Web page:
How the Beatles Rocked the Kremlin

Monday, May 13, 2013

Leslie Woodhead reveals how the music of the Beatles played a major role in waking up an entire generation of Soviet youth, opening their eyes to 70 years of bland official culture and rigid authoritarianism. In How the Beatles Rocked the Kremlin, he writes about how, in the USSR, music fans risked repression to hear the Beatles, and the Beatles and the bands they inspired helped break down the walls of Soviet culture.


Leslie Woodhead

Comments [3]

Joe Mirsky from Pompton Lakes NJ

Wait til They Hear Rock and Roll

The American Federation of Musicians vowed never to play ragtime music at their national meeting in 1901. Ragtime was considered low music by some and was sometimes attacked with a whiff of racism.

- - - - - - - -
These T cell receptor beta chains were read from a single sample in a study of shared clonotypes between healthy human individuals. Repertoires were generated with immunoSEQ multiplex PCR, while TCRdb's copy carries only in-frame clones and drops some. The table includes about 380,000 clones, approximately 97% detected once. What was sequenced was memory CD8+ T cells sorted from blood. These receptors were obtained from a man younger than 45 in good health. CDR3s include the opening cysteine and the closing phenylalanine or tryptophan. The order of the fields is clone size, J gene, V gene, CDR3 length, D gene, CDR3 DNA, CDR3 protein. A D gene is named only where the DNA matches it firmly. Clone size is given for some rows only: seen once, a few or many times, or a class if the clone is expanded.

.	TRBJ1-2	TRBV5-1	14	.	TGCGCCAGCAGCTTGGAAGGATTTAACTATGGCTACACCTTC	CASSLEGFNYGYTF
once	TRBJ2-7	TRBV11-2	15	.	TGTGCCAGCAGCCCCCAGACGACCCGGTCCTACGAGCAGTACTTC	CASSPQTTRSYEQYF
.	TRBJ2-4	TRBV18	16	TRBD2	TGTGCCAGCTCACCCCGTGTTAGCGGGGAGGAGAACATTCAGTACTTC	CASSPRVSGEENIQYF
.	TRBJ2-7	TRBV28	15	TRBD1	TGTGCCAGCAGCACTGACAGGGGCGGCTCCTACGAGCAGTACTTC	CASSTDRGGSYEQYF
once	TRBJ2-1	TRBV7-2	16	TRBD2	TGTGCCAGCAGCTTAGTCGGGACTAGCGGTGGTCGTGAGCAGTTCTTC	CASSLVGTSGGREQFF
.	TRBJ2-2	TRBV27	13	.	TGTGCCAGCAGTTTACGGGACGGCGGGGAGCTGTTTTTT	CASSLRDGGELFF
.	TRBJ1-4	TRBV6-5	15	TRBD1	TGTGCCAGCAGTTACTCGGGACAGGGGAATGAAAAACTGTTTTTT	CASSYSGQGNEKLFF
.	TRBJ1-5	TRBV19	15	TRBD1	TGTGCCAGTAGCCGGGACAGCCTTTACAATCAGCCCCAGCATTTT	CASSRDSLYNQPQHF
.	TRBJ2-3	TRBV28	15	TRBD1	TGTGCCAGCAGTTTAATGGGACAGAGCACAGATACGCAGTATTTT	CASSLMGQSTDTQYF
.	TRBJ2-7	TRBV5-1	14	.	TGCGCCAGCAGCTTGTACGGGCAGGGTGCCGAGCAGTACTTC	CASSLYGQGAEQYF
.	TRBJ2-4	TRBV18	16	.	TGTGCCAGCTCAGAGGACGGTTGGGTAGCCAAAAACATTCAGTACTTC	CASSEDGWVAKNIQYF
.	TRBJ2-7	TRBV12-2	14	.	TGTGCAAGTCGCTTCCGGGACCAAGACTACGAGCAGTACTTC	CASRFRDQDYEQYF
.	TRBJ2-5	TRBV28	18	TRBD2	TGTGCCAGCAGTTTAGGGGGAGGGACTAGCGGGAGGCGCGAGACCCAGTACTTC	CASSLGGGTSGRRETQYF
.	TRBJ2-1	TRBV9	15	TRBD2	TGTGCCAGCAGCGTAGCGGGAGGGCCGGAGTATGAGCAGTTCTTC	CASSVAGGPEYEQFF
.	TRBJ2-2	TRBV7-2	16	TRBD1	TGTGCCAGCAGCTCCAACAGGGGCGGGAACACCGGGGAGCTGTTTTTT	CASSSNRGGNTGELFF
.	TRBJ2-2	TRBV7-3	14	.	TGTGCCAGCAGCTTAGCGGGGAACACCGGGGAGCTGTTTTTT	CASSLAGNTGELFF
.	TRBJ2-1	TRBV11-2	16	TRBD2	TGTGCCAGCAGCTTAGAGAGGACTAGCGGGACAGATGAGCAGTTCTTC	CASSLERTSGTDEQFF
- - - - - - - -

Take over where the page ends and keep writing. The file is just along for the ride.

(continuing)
The Commissioner of Docks in New York City forbade it in summer pier concerts and the Superintendent of Vacation Schools in New York would not allow ragtime in school music programs.

Thomas Preston Brooke, conductor of the Chicago Marine Band made music history in 1902 by giving a ragtime only concert at the Cincinnati Zoo, which was so popular he gave two ragtime concerts a week after.
Brooke gave a passionate defense of ragtime in the Chicago Tribune in 1902, saying that ragtime was not a fad, that it “pleases the God-given sense of rhythm”, and it will last “for centuries to come after we have been forgotten."

May. 13 2013 12:59 PM
Heather Cross from Brooklyn, NY

This interview is fascinating... I was on a cultural exchange in Tver, Russia in 1996 for several weeks and the high school students were absolutely obsessed with the Beatles song "Today"

May. 13 2013 12:56 PM

I am afraid Mr. Woodhead gives Beatles too much credit.

The simple fact that he stated himself is that ALL Western culture was banned or discouraged.

My explanation is that like anywhere there are people who like Beatles and some who like Rolling Stones and Mr. Woodhead was focusing on the later ones.

BTW, for me it was Gloria Gayner...

May. 13 2013 12:51 PM

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